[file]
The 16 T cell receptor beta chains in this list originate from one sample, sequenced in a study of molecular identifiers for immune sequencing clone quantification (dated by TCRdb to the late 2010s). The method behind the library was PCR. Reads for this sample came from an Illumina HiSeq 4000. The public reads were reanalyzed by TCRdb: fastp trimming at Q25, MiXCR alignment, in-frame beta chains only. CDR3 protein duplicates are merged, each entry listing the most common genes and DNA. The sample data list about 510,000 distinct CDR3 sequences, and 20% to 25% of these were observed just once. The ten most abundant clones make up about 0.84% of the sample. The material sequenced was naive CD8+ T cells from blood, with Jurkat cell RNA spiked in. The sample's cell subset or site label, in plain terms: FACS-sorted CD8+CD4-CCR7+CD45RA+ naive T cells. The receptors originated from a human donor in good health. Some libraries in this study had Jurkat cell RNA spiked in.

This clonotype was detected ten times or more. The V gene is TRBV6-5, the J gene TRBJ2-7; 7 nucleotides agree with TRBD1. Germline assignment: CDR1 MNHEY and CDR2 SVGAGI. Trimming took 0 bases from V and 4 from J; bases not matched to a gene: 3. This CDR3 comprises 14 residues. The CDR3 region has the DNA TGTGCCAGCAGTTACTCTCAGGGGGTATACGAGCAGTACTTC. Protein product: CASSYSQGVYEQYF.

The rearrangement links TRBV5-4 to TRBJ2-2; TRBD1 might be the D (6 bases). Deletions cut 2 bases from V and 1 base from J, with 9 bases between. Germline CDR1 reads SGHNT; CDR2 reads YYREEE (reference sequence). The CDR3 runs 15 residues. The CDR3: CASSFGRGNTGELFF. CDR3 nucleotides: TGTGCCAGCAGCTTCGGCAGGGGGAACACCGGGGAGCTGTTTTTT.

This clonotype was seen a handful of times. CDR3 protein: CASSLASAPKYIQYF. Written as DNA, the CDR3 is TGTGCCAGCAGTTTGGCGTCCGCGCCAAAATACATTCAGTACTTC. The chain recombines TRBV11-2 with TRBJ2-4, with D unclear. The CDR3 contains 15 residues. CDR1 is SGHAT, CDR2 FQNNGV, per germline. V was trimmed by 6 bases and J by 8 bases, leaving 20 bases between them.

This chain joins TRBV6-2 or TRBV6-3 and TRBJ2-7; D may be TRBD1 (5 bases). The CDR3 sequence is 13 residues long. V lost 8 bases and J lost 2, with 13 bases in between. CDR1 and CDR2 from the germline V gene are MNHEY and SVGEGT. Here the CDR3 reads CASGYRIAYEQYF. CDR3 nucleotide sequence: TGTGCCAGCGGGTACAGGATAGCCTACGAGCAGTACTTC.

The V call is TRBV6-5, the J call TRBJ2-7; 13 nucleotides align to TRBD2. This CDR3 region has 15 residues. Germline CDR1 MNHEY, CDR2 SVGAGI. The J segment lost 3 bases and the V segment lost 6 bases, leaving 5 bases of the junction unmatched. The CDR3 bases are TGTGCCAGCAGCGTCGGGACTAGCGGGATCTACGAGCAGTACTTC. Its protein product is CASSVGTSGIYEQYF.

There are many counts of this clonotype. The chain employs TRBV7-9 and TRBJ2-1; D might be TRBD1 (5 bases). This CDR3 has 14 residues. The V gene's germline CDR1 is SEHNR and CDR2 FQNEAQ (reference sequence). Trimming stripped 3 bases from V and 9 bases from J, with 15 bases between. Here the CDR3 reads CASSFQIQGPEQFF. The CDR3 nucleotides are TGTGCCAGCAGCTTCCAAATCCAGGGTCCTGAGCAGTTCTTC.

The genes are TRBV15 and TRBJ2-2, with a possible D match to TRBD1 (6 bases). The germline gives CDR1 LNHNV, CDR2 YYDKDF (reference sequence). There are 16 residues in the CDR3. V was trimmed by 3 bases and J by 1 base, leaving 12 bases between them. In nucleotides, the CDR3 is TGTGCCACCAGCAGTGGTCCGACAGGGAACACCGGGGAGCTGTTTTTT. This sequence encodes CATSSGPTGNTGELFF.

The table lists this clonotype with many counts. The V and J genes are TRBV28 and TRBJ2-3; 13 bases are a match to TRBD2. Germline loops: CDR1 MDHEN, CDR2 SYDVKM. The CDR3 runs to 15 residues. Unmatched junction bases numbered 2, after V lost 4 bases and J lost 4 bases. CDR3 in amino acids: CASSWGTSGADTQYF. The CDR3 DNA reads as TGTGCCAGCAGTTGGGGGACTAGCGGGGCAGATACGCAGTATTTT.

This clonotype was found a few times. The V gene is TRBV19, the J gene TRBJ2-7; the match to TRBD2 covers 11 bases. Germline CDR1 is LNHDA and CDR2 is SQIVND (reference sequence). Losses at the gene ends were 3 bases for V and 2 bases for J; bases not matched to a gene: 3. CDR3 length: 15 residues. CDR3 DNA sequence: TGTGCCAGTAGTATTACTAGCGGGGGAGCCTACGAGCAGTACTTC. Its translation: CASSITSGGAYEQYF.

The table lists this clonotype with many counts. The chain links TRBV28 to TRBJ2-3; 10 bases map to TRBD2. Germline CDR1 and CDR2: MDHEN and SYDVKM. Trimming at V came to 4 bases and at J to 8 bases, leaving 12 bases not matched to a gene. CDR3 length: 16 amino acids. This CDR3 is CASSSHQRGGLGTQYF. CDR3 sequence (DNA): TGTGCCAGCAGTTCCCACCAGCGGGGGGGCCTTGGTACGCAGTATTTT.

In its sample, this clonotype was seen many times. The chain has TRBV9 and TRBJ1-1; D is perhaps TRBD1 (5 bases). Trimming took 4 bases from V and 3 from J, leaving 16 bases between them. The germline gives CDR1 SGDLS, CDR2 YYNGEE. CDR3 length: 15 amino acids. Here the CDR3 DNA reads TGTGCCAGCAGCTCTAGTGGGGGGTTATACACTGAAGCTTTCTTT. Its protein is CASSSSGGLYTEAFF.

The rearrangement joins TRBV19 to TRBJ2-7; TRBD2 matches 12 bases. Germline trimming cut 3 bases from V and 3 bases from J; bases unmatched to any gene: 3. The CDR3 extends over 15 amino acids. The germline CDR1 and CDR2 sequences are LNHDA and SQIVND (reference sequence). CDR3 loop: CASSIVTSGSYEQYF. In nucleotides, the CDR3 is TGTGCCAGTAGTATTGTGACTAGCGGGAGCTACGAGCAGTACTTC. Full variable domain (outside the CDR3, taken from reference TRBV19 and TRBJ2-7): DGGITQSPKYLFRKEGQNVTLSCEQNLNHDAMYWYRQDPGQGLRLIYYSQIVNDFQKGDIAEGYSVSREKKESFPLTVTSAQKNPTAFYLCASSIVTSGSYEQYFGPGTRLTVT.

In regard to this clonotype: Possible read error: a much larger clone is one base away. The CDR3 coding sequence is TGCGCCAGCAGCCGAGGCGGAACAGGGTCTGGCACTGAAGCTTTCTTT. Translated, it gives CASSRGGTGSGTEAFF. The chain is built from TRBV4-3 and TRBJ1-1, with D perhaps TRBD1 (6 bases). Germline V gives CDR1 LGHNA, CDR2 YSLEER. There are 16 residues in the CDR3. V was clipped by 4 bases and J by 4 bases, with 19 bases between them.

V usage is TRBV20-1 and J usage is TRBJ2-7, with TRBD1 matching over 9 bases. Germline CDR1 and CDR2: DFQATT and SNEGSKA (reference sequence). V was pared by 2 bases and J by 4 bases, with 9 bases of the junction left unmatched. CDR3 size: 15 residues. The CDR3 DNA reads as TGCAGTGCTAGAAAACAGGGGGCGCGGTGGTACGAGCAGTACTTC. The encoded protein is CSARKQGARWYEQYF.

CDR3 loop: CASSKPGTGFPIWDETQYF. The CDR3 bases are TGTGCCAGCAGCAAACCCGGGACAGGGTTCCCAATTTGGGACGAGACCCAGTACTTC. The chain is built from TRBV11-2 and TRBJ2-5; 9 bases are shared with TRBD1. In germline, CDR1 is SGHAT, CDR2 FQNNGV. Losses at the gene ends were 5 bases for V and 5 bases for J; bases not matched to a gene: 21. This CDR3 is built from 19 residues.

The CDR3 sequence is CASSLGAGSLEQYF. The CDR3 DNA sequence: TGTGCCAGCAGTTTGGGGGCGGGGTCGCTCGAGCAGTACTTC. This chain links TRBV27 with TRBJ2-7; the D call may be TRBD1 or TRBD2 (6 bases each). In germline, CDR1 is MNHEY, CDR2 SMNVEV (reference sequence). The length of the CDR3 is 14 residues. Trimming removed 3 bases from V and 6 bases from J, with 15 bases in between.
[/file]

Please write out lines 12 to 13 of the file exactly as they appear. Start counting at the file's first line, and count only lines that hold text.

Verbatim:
In its sample, this clonotype was seen many times. The chain has TRBV9 and TRBJ1-1; D is perhaps TRBD1 (5 bases). Trimming took 4 bases from V and 3 from J, leaving 16 bases between them. The germline gives CDR1 SGDLS, CDR2 YYNGEE. CDR3 length: 15 amino acids. Here the CDR3 DNA reads TGTGCCAGCAGCTCTAGTGGGGGGTTATACACTGAAGCTTTCTTT. Its protein is CASSSSGGLYTEAFF.

The rearrangement joins TRBV19 to TRBJ2-7; TRBD2 matches 12 bases. Germline trimming cut 3 bases from V and 3 bases from J; bases unmatched to any gene: 3. The CDR3 extends over 15 amino acids. The germline CDR1 and CDR2 sequences are LNHDA and SQIVND (reference sequence). CDR3 loop: CASSIVTSGSYEQYF. In nucleotides, the CDR3 is TGTGCCAGTAGTATTGTGACTAGCGGGAGCTACGAGCAGTACTTC. Full variable domain (outside the CDR3, taken from reference TRBV19 and TRBJ2-7): DGGITQSPKYLFRKEGQNVTLSCEQNLNHDAMYWYRQDPGQGLRLIYYSQIVNDFQKGDIAEGYSVSREKKESFPLTVTSAQKNPTAFYLCASSIVTSGSYEQYFGPGTRLTVT.